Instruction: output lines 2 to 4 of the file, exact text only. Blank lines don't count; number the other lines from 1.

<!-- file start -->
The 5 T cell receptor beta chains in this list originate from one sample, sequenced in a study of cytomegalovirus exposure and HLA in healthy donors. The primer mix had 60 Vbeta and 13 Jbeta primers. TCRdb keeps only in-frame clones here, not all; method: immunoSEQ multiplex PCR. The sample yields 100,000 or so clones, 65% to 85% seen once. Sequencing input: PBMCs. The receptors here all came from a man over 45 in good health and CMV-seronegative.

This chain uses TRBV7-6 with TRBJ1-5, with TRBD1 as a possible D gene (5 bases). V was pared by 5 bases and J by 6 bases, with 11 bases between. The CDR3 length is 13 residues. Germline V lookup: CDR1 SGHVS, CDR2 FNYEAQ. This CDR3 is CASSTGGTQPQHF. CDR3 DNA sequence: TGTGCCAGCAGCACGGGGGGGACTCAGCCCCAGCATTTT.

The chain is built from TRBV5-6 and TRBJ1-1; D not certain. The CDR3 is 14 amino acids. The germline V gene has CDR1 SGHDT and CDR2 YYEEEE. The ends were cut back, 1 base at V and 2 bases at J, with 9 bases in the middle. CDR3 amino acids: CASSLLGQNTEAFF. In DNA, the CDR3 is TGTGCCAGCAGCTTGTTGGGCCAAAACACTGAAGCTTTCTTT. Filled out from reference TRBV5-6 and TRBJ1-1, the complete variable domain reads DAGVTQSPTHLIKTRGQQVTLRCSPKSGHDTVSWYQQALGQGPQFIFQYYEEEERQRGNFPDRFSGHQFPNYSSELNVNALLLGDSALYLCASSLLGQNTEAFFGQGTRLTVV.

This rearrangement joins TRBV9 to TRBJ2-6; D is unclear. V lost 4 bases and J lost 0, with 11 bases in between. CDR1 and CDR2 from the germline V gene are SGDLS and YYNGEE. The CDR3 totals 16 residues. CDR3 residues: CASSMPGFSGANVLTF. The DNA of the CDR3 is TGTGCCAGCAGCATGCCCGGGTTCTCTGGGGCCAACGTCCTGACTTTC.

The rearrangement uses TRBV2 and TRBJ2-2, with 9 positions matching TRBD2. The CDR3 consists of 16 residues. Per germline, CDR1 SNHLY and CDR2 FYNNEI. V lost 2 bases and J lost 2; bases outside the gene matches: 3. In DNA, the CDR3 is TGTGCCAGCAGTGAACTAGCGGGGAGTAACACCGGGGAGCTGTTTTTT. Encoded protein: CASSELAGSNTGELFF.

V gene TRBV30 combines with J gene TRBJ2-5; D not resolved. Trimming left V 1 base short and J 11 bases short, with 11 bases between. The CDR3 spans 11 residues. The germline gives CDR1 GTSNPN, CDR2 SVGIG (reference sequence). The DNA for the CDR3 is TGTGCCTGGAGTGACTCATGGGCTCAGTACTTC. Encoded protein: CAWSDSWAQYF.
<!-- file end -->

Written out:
This chain uses TRBV7-6 with TRBJ1-5, with TRBD1 as a possible D gene (5 bases). V was pared by 5 bases and J by 6 bases, with 11 bases between. The CDR3 length is 13 residues. Germline V lookup: CDR1 SGHVS, CDR2 FNYEAQ. This CDR3 is CASSTGGTQPQHF. CDR3 DNA sequence: TGTGCCAGCAGCACGGGGGGGACTCAGCCCCAGCATTTT.

The chain is built from TRBV5-6 and TRBJ1-1; D not certain. The CDR3 is 14 amino acids. The germline V gene has CDR1 SGHDT and CDR2 YYEEEE. The ends were cut back, 1 base at V and 2 bases at J, with 9 bases in the middle. CDR3 amino acids: CASSLLGQNTEAFF. In DNA, the CDR3 is TGTGCCAGCAGCTTGTTGGGCCAAAACACTGAAGCTTTCTTT. Filled out from reference TRBV5-6 and TRBJ1-1, the complete variable domain reads DAGVTQSPTHLIKTRGQQVTLRCSPKSGHDTVSWYQQALGQGPQFIFQYYEEEERQRGNFPDRFSGHQFPNYSSELNVNALLLGDSALYLCASSLLGQNTEAFFGQGTRLTVV.

This rearrangement joins TRBV9 to TRBJ2-6; D is unclear. V lost 4 bases and J lost 0, with 11 bases in between. CDR1 and CDR2 from the germline V gene are SGDLS and YYNGEE. The CDR3 totals 16 residues. CDR3 residues: CASSMPGFSGANVLTF. The DNA of the CDR3 is TGTGCCAGCAGCATGCCCGGGTTCTCTGGGGCCAACGTCCTGACTTTC.